A row has erupted over comments from the Northern Ireland Children’s Commissioner saying smacking is child abuse.
The Belfast News Letter has now made the full audio recording of Patricia Lewsley’s comments available online, and points out that she can be clearly heard agreeing that smacking is child abuse.
But the Commissioner has accused the newspaper of taking the comments out of context.
Speaking on a radio programme after her comments were published, the Commissioner insisted: “I said that physical punishment is physical punishment – and it’s about the action.
“Whether it’s used in the sense of a parent hitting a child or whether it’s used by an abuser – it’s the action [that] is equal to physical punishment – not that parents are child abusers.”
During the original interview with the Belfast News Letter she explained that she wants a smacking ban because 488 children in Northern Ireland are on the ‘at risk’ register because of physical abuse.
When asked by the reporter if she would make any distinction between physical abuse and smacking, she replied: “No.”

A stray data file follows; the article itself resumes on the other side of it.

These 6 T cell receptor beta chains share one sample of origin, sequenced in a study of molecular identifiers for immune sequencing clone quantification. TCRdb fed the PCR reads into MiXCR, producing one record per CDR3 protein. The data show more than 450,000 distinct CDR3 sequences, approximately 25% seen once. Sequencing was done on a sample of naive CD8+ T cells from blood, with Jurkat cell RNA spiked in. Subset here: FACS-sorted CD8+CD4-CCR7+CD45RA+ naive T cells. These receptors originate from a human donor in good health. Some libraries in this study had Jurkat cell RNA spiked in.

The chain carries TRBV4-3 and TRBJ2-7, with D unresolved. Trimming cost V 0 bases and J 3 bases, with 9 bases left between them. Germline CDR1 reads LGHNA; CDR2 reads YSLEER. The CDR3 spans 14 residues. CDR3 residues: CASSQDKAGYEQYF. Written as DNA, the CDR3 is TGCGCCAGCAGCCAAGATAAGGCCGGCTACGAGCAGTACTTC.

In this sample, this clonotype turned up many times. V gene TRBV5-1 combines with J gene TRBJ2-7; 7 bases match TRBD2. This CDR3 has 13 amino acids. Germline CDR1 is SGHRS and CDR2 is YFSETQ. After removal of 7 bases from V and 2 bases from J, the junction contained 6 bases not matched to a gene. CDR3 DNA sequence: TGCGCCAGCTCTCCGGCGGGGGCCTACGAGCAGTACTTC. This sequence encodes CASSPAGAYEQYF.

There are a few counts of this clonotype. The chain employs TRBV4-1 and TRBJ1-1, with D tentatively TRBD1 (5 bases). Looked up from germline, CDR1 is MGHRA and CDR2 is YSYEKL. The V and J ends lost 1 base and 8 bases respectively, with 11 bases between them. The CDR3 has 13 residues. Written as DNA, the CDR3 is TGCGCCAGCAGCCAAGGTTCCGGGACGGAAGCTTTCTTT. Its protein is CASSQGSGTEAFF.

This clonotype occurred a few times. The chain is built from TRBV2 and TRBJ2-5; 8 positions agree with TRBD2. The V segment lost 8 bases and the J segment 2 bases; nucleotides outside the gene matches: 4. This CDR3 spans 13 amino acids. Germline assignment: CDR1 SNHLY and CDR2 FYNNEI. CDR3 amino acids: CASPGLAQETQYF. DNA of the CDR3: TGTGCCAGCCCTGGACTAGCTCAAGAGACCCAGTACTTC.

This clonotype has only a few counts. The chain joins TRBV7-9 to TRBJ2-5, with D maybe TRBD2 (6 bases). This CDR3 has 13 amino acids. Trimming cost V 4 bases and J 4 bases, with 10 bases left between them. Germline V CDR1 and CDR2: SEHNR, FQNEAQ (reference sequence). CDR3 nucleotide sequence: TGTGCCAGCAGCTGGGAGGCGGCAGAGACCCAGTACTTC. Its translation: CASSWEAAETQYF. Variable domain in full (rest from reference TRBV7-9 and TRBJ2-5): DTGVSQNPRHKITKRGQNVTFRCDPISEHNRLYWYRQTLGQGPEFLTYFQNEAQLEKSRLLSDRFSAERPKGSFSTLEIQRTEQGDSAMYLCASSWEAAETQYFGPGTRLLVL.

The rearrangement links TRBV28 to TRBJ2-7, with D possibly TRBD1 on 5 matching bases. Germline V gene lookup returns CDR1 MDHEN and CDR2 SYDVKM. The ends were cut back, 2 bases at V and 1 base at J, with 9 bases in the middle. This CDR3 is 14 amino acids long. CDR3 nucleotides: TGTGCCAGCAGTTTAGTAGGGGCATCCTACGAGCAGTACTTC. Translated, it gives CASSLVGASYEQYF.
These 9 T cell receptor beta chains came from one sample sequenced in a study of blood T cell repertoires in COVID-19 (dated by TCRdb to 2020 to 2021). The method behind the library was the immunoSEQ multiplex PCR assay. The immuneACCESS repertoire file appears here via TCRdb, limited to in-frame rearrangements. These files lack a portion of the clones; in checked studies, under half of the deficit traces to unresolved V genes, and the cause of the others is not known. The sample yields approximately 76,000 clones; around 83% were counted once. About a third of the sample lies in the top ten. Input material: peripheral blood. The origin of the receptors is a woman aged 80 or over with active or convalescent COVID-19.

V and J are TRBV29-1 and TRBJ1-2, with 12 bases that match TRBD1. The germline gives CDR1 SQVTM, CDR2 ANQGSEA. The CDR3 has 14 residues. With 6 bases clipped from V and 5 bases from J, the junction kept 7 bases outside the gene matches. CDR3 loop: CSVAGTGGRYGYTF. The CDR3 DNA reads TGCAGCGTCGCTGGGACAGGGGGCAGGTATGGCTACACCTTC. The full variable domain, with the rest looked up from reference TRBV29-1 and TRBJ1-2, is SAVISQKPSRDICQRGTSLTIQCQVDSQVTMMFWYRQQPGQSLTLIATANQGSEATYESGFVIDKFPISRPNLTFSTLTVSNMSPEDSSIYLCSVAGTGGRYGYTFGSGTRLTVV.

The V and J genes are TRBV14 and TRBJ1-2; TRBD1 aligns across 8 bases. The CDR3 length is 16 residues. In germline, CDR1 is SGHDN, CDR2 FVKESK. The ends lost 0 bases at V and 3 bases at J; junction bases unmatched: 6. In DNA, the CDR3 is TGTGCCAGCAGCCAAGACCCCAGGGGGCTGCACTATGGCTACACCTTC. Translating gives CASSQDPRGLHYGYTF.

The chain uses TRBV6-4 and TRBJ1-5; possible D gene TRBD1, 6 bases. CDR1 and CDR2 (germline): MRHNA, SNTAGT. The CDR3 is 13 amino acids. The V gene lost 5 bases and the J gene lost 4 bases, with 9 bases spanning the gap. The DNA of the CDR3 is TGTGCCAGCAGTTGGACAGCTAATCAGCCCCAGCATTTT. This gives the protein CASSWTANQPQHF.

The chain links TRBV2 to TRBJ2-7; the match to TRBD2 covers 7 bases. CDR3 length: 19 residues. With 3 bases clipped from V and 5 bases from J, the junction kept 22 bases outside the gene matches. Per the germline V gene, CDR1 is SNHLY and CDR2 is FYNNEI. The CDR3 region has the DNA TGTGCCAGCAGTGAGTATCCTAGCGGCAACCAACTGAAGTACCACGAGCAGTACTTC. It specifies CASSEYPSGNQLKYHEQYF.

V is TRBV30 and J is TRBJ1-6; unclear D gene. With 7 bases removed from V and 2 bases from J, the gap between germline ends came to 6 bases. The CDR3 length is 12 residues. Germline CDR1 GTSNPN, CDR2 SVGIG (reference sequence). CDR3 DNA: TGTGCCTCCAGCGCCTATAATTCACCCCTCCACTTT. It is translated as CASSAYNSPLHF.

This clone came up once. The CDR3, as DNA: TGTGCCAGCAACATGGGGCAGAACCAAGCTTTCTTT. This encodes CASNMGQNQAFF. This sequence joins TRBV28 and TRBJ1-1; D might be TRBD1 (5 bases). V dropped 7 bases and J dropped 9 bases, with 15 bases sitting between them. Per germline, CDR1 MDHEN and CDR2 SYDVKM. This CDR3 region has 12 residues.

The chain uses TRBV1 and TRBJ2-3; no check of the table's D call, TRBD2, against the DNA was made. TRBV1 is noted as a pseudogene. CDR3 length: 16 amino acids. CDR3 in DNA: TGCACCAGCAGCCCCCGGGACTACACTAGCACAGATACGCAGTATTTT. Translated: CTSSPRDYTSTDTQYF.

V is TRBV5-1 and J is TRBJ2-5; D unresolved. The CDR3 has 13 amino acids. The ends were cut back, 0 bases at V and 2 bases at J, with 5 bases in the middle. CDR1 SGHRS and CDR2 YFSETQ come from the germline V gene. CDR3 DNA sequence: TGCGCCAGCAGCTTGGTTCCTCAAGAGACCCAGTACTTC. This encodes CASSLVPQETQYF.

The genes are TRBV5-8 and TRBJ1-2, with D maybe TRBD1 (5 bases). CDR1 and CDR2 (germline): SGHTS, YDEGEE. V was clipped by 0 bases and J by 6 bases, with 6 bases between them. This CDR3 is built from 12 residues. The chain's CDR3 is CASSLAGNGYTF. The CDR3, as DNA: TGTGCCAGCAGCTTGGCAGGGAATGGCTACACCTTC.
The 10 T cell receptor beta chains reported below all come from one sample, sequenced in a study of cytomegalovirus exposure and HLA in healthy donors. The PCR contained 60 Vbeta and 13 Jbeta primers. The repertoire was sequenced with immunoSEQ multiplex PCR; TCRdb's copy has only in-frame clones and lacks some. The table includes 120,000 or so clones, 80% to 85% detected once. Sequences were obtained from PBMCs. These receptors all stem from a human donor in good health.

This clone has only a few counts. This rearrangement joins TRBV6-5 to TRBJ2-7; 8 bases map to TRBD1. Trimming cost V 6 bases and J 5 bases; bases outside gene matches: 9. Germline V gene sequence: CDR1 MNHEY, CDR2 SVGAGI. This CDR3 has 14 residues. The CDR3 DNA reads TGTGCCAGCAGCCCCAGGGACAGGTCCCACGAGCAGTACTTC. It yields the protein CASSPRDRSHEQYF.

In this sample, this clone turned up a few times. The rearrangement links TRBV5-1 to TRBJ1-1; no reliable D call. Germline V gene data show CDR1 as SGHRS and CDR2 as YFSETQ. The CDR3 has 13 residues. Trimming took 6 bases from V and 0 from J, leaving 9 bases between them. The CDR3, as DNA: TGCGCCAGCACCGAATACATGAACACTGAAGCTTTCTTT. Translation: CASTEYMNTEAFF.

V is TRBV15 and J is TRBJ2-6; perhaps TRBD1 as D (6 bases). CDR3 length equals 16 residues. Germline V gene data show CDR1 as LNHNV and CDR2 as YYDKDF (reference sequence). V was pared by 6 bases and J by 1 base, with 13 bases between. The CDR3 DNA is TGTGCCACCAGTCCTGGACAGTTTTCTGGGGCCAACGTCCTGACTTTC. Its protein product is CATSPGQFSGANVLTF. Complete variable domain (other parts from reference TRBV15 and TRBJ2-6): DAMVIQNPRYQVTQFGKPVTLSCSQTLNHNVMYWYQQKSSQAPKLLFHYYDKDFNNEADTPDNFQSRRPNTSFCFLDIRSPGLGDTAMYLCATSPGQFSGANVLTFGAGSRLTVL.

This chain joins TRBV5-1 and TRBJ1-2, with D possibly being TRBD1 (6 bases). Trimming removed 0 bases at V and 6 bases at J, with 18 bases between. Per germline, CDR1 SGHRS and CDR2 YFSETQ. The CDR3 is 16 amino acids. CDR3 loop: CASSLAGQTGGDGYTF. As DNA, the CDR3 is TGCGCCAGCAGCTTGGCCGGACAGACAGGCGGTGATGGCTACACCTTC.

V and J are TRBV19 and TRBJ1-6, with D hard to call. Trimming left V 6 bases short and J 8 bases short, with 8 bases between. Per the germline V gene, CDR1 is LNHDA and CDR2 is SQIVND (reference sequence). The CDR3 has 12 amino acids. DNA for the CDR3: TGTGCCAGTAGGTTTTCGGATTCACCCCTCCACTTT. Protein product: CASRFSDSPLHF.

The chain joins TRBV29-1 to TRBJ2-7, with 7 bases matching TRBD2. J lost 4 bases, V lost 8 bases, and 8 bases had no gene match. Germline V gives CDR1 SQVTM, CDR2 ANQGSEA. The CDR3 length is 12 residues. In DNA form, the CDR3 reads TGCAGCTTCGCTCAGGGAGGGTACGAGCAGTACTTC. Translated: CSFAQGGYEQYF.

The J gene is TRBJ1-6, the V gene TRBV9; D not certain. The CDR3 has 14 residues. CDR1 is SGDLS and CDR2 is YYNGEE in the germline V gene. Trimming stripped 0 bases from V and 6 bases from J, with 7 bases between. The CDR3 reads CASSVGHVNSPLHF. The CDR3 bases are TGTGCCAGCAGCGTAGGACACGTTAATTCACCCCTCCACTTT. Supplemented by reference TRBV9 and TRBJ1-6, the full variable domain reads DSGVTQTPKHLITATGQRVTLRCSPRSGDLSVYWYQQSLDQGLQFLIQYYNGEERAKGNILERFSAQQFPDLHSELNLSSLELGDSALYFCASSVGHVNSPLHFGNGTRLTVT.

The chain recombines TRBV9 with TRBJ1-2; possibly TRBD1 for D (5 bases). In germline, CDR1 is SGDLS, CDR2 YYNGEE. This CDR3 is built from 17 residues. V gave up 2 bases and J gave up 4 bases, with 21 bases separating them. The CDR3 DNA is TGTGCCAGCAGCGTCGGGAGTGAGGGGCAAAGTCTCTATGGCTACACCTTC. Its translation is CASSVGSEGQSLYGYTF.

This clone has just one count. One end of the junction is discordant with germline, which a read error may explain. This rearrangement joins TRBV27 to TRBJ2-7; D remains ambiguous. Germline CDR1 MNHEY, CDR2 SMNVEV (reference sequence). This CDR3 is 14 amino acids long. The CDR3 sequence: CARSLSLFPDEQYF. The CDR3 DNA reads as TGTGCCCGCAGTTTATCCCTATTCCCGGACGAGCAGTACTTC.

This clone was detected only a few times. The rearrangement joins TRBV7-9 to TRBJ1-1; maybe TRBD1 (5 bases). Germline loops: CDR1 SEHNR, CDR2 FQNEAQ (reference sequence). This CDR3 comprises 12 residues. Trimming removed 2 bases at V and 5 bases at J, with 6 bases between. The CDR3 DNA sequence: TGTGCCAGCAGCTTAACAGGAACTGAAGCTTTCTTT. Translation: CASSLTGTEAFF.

The reporter then asked: “Even if someone is setting out to deliberately harm their child and obviously cares nothing for them, and a parent who has the best interests of their child, albeit you may think misguided, at heart, and want to turn them into a better person — you think that’s entirely the same thing?”
The Commissioner answered: “Yeah.”
Commissioner Lewsley has been criticised for pursuing her campaign to ban smacking in the Province through the courts at public expense.
She has been trying to challenge the decision of the Secretary of State for Northern Ireland to bring the law in the Province into line with that of England and Wales.
Under this law parents may use ‘reasonable chastisement’ as long as it does not leave more than a transitory mark on the child.
Several MPs from Northern Ireland and England have welcomed the fact that the Commissioner’s latest attempt to ban smacking has failed.
They criticised “her waste of public money in pursuit of an ideologically driven legal campaign” and called on her “to cease attempting to criminalise loving, caring parents”.